Date of Award
Master of Science
Department of Aeronautics and Astronautics
Andrew S. Keys, PhD
Satellite constellation design is a complex, highly constrained, and multidisciplinary problem. Unless optimization tools are used, tradeoffs must be conducted at the subsystem level resulting in feasible, but not necessarily optimal, system designs. As satellite technology advances, new methods to optimize the system objectives are developed. This study is based on the development of a representative regional remote sensing constellation design. This thesis analyses the design process of an electrooptic satellite constellation with regional coverage considerations using system-level optimization tools. A multi objective genetic algorithm method is used to optimize the constellation design by utilizing MATLAB and STK integration. Cost, spatial resolution, and coverage are computed as objective functions. A single variable Space Telescope Cost Model is used to determine the system cost. The search parameters of the optimization method are the 6 classical orbital elements, Walker constellation parameters such as number of planes and number of satellites per plane, and the sensor diameter length as the driving variable for the cost model. The results from this model will provide a trade-space for the baseline satellite design based on the sensor’s diameter length and cost, versus mission requirements. Resulting tradeoffs allow decision makers to have a broad perspective of constellation usage for remote sensing missions for their preferences.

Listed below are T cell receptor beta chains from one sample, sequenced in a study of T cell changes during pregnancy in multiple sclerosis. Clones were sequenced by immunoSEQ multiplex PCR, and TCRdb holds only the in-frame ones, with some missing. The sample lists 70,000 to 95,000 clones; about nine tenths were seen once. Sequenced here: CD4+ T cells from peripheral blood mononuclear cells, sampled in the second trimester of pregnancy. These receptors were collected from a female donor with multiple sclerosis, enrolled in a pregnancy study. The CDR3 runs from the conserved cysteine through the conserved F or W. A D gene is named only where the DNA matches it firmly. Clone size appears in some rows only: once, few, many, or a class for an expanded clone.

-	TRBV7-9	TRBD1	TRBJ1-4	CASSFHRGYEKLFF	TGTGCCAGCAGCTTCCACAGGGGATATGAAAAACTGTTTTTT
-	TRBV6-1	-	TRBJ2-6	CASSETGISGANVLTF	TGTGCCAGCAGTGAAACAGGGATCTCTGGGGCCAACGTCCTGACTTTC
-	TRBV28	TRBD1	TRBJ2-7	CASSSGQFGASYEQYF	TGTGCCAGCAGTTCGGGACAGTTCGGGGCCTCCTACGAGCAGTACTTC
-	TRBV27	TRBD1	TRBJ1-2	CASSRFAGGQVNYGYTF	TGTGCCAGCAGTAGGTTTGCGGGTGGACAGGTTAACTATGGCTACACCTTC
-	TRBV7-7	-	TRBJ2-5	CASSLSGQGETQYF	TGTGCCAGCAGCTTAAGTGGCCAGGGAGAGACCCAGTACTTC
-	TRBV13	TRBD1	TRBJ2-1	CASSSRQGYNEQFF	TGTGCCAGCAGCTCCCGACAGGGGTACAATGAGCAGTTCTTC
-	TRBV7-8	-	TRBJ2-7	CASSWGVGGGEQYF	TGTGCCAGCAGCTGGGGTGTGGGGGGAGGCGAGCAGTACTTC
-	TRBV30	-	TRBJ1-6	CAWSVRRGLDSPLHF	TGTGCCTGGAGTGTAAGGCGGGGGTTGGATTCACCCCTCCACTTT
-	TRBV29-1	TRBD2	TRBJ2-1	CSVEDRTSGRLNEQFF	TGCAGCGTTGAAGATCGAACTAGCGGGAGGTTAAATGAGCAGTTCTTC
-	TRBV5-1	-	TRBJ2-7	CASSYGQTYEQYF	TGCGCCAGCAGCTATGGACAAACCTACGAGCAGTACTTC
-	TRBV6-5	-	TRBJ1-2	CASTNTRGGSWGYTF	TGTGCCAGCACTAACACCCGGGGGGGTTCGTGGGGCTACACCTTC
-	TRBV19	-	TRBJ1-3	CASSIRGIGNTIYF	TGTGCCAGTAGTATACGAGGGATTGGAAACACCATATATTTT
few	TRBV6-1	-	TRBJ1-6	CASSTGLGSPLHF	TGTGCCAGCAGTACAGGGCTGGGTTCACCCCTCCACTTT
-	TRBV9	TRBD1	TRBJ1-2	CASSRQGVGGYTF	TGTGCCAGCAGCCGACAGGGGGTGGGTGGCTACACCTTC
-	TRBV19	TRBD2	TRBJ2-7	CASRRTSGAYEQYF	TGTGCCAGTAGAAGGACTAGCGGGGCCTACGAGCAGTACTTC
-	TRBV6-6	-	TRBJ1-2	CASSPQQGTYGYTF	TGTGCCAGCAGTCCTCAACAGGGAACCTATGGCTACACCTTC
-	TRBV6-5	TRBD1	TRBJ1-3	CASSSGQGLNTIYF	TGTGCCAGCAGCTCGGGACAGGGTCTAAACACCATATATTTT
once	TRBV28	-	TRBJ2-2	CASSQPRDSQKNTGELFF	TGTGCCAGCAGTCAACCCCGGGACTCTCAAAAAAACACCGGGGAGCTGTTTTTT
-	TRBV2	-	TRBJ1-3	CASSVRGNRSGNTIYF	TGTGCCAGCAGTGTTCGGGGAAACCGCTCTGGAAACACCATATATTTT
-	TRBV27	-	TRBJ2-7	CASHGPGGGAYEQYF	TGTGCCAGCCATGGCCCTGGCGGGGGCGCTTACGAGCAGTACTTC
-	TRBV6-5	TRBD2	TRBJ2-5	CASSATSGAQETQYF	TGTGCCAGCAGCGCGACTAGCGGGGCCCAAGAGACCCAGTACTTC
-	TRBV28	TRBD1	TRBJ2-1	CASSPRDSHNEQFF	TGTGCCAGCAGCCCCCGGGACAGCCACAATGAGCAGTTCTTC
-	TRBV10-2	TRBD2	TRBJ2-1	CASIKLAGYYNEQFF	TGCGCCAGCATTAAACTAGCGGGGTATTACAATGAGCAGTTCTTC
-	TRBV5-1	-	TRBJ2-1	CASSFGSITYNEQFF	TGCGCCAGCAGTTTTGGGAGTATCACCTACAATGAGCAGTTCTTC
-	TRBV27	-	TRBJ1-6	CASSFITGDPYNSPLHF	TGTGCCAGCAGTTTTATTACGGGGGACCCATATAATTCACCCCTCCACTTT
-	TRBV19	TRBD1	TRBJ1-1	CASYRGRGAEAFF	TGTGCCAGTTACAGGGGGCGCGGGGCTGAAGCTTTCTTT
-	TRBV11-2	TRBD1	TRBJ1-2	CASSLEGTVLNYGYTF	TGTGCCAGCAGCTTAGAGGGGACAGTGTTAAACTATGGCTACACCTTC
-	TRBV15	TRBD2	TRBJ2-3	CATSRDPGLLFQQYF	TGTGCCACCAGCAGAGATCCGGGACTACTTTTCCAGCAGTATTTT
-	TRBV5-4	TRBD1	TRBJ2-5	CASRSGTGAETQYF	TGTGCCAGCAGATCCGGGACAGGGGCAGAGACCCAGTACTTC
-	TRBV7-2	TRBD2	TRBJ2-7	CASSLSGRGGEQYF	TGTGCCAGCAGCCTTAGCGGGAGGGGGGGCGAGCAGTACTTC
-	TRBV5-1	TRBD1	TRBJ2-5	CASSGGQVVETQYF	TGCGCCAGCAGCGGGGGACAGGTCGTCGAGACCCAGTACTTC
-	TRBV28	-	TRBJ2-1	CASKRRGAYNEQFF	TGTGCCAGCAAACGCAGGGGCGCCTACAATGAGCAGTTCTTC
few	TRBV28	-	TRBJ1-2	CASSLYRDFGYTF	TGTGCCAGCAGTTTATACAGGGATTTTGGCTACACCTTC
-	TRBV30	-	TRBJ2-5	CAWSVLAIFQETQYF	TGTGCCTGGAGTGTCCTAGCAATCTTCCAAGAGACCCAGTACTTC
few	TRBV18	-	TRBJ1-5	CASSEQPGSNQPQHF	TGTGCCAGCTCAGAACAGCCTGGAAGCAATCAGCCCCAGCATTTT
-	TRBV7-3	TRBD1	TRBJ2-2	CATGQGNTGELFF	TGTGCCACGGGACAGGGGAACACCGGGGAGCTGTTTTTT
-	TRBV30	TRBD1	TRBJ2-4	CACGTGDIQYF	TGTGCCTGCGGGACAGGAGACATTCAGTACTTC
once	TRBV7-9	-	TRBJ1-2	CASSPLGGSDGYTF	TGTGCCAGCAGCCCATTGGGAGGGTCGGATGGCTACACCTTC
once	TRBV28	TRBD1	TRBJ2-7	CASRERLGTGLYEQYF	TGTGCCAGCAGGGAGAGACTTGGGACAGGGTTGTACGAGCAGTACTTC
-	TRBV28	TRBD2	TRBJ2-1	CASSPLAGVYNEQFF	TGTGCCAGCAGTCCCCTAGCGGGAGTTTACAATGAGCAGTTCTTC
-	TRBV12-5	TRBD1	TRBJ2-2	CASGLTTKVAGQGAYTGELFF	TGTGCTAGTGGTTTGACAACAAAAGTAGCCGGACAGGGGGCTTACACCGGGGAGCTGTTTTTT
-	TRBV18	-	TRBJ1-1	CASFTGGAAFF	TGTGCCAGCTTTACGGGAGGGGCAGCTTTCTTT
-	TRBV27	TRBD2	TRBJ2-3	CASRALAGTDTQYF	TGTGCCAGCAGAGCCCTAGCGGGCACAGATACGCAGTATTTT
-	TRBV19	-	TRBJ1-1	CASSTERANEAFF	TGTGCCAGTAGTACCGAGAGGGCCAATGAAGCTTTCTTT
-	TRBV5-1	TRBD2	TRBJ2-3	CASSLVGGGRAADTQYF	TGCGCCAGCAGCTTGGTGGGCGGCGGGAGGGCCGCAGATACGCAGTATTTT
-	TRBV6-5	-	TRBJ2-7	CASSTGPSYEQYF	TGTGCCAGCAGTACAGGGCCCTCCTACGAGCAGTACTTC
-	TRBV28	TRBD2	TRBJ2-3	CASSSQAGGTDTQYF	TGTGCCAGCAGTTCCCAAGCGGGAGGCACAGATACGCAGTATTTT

DTIC Accession Number
Tamer, Yasin, "Electro-optic Satellite Constellation Design Using Multi-Objective Genetic Algorithm" (2020). Theses and Dissertations. 5034.